Optionally, the geometry, materials and dimensions of the cables 100 and 150 may be modified and altered to satisfy other communications and/or electronics standards, provided that such a modification still offers a vapor migration proof cable having desirable electrical characteristics for transmission of high frequency signals.

FIG. 4 illustrates an alternative embodiment in accordance with the present invention. A cable 210 is provided for carrying communications transmissions, such as defined by the category 5 standard and the like. The cable 210 includes a jacket 212 enclosing multiple twisted pairs 212-217 of conductors arranged in a helix configuration. The insulated conductors 222 and 224 in each twisted pair 212-217 are twisted within an outer boundary defined by line 228. The twisted pairs 212-217 are then twisted to form one large helix. Each twisted pair 212-217 includes interstitial gaps within boundary 228. The interstitial gaps within each twisted pair 212-217 are filled with an intra-pair gap filler 238. Outer peripheral air gaps are provided between the boundaries 228 of adjacent twisted pairs 212-217 and the inner diameter 220 of the jacket 212. The peripheral gaps are filled with an inter-pair gap filler 240. The core is filled with a core filler 218.

The core filler 218, intra-pair gap filler 238, and inter-pair gap filler 240 cooperate to hermetically encase the insulated conductors 222 and 224 for each twisted pair 212-217. In the foregoing manner, substantially all air gaps are removed from within the jacket 212 along the length of the cable 210.

By way of example only, the intra-pair gap filler 238 for each twisted pair 212-217 may be formed from cotton, an aramid yarn and the like. Similarly, the core filler 218 may be formed of cotton, an aramid yarn and the like. The peripheral inter-pair gap fillers 240 may be formed from pressure extruded plastic compositions, such as PVC and the like. Optionally, a gas impervious jacket 212 may be included. Alternatively, the pressure extruded peripheral inter-pair gap fillers 240 may be expanded to entirely encase the twisted pairs 212-217, such as the inner jacket 156 illustrated in FIG. 3, with or without a thin outer jacket thereabout.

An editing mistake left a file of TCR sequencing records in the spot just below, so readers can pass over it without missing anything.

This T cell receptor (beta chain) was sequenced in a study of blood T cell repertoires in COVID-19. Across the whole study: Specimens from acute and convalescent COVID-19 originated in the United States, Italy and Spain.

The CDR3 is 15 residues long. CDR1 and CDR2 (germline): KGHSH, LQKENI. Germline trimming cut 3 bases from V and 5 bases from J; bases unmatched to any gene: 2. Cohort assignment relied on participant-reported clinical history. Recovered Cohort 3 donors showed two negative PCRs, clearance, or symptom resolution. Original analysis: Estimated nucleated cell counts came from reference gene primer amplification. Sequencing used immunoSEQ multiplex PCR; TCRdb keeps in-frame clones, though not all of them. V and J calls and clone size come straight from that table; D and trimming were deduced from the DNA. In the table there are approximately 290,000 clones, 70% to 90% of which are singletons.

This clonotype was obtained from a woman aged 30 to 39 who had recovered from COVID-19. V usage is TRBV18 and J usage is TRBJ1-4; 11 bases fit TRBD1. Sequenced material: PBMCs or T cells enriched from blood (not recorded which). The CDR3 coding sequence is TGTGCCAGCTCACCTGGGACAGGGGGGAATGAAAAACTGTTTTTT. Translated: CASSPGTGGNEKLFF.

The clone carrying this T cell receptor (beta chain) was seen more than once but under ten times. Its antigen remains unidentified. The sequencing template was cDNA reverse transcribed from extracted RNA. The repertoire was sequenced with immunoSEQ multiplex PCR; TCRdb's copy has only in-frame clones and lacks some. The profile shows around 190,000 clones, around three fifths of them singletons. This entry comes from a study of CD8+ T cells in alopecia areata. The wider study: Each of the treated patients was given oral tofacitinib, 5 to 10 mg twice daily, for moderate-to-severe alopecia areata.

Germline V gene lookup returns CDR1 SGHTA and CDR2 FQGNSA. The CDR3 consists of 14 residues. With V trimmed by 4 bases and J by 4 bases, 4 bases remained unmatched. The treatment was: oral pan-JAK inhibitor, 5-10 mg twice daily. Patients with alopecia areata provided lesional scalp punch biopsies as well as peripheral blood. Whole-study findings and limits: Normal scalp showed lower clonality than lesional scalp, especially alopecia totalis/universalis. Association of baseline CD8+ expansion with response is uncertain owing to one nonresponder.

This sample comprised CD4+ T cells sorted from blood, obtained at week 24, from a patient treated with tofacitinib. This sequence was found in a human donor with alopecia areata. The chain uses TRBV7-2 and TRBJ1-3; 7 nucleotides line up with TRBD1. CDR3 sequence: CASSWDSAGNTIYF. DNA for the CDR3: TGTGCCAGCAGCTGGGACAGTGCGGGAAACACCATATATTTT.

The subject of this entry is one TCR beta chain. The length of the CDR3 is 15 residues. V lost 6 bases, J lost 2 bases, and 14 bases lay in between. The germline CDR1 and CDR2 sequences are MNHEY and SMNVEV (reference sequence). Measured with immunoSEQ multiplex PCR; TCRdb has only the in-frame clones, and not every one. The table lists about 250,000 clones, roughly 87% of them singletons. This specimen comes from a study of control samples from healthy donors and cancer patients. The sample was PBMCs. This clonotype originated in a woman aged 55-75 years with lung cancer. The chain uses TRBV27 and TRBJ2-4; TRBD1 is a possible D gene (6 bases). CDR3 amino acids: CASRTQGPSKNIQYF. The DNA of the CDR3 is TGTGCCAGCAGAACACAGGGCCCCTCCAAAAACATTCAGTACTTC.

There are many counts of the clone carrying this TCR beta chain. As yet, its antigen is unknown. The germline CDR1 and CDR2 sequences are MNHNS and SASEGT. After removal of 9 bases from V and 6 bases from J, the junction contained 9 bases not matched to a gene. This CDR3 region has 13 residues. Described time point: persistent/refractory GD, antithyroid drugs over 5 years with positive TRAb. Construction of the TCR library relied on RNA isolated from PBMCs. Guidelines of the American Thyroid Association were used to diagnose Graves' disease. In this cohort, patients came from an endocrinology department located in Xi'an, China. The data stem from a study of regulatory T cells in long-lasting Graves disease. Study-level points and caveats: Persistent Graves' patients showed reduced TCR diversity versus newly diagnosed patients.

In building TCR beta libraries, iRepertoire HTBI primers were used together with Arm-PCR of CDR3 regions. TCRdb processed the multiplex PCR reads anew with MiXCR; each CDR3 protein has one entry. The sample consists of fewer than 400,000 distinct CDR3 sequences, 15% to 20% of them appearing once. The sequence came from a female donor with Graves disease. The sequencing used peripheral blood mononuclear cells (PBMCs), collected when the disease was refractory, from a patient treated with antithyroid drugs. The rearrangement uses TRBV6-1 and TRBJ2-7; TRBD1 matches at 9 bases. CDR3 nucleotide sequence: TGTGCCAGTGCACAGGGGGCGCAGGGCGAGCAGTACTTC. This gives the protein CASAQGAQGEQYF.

According to yet a further alternative embodiment, the number of twisted pairs 212-217 may be varied, to as few as one twisted pair or to more than four twisted pairs.

The cable 210 illustrated in FIG. 4 may be manufactured in a sequence of steps, whereby the individual twisted pairs 212-217 are separately, initially formed with aramid yarn pulled and twisted therewith to form each twisted pair 212-217 substantially encased within intra-pair gap fillers 238. As discussed above in connection with the embodiments of FIGS. 2 and 3, the intra-pair gap filler 238 may be formed of a compressible material, such that, as the insulated conductors 222 and 224 are twisted, the intra-pair gap filler 238 is compressed and molded to substantially fill interstices between the conductors 222 and 224.

Next, the twisted pairs 212-217 and encasing intra-pair gap filler 238 are pulled with core filler 218 and twisted to form the larger helix configuration comprised of the core filler 218, twisted pairs 212-217 and intra-pair gap fillers 238. As the twisted pairs 212-217 are twisted into a helix, the core filler 218 is compressed and molded to conform to and substantially fill the interstices between the intra-pair gap fillers 238. Thereafter, a plastic composition, such as PVC, may be pressure extruded over the twisted pairs 212-217 to form peripheral fillers 240 substantially filling the interstices between the outer peripheral portions of the intra-pair gap fillers 238 and the inner surface 220 of the jacket 212. Finally, the jacket 212 encloses the cable internal structure.

While particular elements, embodiments and applications of the present invention have been shown and described, it will be understood, of course, that the invention is not limited thereto since modifications may be made by those skilled in the art, particularly in light of the foregoing teachings. It is therefore contemplated by the appended claims to cover such modifications as incorporate those features which come within the spirit and scope of the invention.